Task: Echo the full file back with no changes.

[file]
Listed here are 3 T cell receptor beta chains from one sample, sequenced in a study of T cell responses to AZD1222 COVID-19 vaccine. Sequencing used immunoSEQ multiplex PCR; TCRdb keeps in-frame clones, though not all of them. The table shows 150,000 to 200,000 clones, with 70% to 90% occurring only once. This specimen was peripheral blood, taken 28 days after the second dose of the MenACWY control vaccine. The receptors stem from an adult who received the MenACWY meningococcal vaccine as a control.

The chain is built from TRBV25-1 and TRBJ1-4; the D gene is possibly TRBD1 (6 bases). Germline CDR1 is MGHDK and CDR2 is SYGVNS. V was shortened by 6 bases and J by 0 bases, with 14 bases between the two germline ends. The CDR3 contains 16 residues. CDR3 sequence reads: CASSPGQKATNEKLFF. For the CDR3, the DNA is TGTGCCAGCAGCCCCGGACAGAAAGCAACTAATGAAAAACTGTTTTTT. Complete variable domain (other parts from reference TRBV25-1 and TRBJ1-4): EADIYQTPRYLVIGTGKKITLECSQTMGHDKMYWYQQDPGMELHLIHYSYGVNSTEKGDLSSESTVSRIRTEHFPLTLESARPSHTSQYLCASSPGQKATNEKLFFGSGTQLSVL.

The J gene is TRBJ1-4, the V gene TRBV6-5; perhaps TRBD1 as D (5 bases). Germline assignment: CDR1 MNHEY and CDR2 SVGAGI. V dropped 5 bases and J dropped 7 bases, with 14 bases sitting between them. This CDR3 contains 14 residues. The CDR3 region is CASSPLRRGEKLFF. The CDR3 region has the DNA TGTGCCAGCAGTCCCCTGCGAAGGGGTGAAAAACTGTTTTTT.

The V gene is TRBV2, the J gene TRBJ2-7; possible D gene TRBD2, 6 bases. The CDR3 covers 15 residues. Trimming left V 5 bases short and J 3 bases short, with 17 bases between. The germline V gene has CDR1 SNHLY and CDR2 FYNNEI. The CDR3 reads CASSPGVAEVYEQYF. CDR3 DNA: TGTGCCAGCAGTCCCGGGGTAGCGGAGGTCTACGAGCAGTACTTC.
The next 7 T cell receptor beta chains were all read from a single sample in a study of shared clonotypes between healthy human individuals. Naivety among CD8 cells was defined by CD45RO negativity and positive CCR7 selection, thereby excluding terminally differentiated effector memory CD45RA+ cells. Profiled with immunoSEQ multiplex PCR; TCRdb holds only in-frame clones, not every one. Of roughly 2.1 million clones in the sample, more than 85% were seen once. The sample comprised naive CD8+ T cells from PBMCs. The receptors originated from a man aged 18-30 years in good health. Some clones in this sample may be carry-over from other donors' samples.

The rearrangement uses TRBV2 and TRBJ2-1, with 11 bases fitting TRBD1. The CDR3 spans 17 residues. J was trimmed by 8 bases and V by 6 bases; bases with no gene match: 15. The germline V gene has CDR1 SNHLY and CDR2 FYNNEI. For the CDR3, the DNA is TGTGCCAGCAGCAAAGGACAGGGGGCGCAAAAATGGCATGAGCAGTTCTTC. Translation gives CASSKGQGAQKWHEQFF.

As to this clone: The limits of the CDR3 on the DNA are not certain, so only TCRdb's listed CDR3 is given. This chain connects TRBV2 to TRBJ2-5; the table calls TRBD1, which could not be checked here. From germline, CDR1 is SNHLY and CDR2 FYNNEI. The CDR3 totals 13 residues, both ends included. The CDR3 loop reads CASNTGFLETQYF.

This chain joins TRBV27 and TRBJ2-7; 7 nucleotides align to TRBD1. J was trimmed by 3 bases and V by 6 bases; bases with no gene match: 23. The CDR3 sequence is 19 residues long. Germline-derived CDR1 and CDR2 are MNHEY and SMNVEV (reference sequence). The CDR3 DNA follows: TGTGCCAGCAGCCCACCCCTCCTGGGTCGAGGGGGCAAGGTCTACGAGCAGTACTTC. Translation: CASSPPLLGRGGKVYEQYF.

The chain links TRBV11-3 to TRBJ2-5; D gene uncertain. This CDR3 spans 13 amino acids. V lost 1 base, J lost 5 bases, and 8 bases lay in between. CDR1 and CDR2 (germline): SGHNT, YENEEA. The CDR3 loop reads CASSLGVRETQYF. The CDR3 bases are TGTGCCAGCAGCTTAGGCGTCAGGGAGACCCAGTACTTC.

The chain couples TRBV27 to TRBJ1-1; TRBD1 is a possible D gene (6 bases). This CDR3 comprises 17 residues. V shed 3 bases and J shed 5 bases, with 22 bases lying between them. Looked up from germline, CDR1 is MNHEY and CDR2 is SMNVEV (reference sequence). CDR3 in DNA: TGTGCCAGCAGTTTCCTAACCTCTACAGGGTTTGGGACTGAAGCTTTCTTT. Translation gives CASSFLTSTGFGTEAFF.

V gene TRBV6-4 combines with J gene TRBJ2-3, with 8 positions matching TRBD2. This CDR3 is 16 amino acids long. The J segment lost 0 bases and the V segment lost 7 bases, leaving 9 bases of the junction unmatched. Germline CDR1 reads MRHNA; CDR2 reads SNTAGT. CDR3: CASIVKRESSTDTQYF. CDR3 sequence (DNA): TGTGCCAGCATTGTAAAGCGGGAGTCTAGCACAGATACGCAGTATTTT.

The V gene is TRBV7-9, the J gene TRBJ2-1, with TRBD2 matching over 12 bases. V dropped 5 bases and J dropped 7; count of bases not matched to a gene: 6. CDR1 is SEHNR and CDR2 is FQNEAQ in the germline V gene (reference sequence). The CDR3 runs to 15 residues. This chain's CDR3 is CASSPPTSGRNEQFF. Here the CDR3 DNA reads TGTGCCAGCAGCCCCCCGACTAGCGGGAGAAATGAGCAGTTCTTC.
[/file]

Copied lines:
Listed here are 3 T cell receptor beta chains from one sample, sequenced in a study of T cell responses to AZD1222 COVID-19 vaccine. Sequencing used immunoSEQ multiplex PCR; TCRdb keeps in-frame clones, though not all of them. The table shows 150,000 to 200,000 clones, with 70% to 90% occurring only once. This specimen was peripheral blood, taken 28 days after the second dose of the MenACWY control vaccine. The receptors stem from an adult who received the MenACWY meningococcal vaccine as a control.

The chain is built from TRBV25-1 and TRBJ1-4; the D gene is possibly TRBD1 (6 bases). Germline CDR1 is MGHDK and CDR2 is SYGVNS. V was shortened by 6 bases and J by 0 bases, with 14 bases between the two germline ends. The CDR3 contains 16 residues. CDR3 sequence reads: CASSPGQKATNEKLFF. For the CDR3, the DNA is TGTGCCAGCAGCCCCGGACAGAAAGCAACTAATGAAAAACTGTTTTTT. Complete variable domain (other parts from reference TRBV25-1 and TRBJ1-4): EADIYQTPRYLVIGTGKKITLECSQTMGHDKMYWYQQDPGMELHLIHYSYGVNSTEKGDLSSESTVSRIRTEHFPLTLESARPSHTSQYLCASSPGQKATNEKLFFGSGTQLSVL.

The J gene is TRBJ1-4, the V gene TRBV6-5; perhaps TRBD1 as D (5 bases). Germline assignment: CDR1 MNHEY and CDR2 SVGAGI. V dropped 5 bases and J dropped 7 bases, with 14 bases sitting between them. This CDR3 contains 14 residues. The CDR3 region is CASSPLRRGEKLFF. The CDR3 region has the DNA TGTGCCAGCAGTCCCCTGCGAAGGGGTGAAAAACTGTTTTTT.

The V gene is TRBV2, the J gene TRBJ2-7; possible D gene TRBD2, 6 bases. The CDR3 covers 15 residues. Trimming left V 5 bases short and J 3 bases short, with 17 bases between. The germline V gene has CDR1 SNHLY and CDR2 FYNNEI. The CDR3 reads CASSPGVAEVYEQYF. CDR3 DNA: TGTGCCAGCAGTCCCGGGGTAGCGGAGGTCTACGAGCAGTACTTC.
The next 7 T cell receptor beta chains were all read from a single sample in a study of shared clonotypes between healthy human individuals. Naivety among CD8 cells was defined by CD45RO negativity and positive CCR7 selection, thereby excluding terminally differentiated effector memory CD45RA+ cells. Profiled with immunoSEQ multiplex PCR; TCRdb holds only in-frame clones, not every one. Of roughly 2.1 million clones in the sample, more than 85% were seen once. The sample comprised naive CD8+ T cells from PBMCs. The receptors originated from a man aged 18-30 years in good health. Some clones in this sample may be carry-over from other donors' samples.

The rearrangement uses TRBV2 and TRBJ2-1, with 11 bases fitting TRBD1. The CDR3 spans 17 residues. J was trimmed by 8 bases and V by 6 bases; bases with no gene match: 15. The germline V gene has CDR1 SNHLY and CDR2 FYNNEI. For the CDR3, the DNA is TGTGCCAGCAGCAAAGGACAGGGGGCGCAAAAATGGCATGAGCAGTTCTTC. Translation gives CASSKGQGAQKWHEQFF.

As to this clone: The limits of the CDR3 on the DNA are not certain, so only TCRdb's listed CDR3 is given. This chain connects TRBV2 to TRBJ2-5; the table calls TRBD1, which could not be checked here. From germline, CDR1 is SNHLY and CDR2 FYNNEI. The CDR3 totals 13 residues, both ends included. The CDR3 loop reads CASNTGFLETQYF.

This chain joins TRBV27 and TRBJ2-7; 7 nucleotides align to TRBD1. J was trimmed by 3 bases and V by 6 bases; bases with no gene match: 23. The CDR3 sequence is 19 residues long. Germline-derived CDR1 and CDR2 are MNHEY and SMNVEV (reference sequence). The CDR3 DNA follows: TGTGCCAGCAGCCCACCCCTCCTGGGTCGAGGGGGCAAGGTCTACGAGCAGTACTTC. Translation: CASSPPLLGRGGKVYEQYF.

The chain links TRBV11-3 to TRBJ2-5; D gene uncertain. This CDR3 spans 13 amino acids. V lost 1 base, J lost 5 bases, and 8 bases lay in between. CDR1 and CDR2 (germline): SGHNT, YENEEA. The CDR3 loop reads CASSLGVRETQYF. The CDR3 bases are TGTGCCAGCAGCTTAGGCGTCAGGGAGACCCAGTACTTC.

The chain couples TRBV27 to TRBJ1-1; TRBD1 is a possible D gene (6 bases). This CDR3 comprises 17 residues. V shed 3 bases and J shed 5 bases, with 22 bases lying between them. Looked up from germline, CDR1 is MNHEY and CDR2 is SMNVEV (reference sequence). CDR3 in DNA: TGTGCCAGCAGTTTCCTAACCTCTACAGGGTTTGGGACTGAAGCTTTCTTT. Translation gives CASSFLTSTGFGTEAFF.

V gene TRBV6-4 combines with J gene TRBJ2-3, with 8 positions matching TRBD2. This CDR3 is 16 amino acids long. The J segment lost 0 bases and the V segment lost 7 bases, leaving 9 bases of the junction unmatched. Germline CDR1 reads MRHNA; CDR2 reads SNTAGT. CDR3: CASIVKRESSTDTQYF. CDR3 sequence (DNA): TGTGCCAGCATTGTAAAGCGGGAGTCTAGCACAGATACGCAGTATTTT.

The V gene is TRBV7-9, the J gene TRBJ2-1, with TRBD2 matching over 12 bases. V dropped 5 bases and J dropped 7; count of bases not matched to a gene: 6. CDR1 is SEHNR and CDR2 is FQNEAQ in the germline V gene (reference sequence). The CDR3 runs to 15 residues. This chain's CDR3 is CASSPPTSGRNEQFF. Here the CDR3 DNA reads TGTGCCAGCAGCCCCCCGACTAGCGGGAGAAATGAGCAGTTCTTC.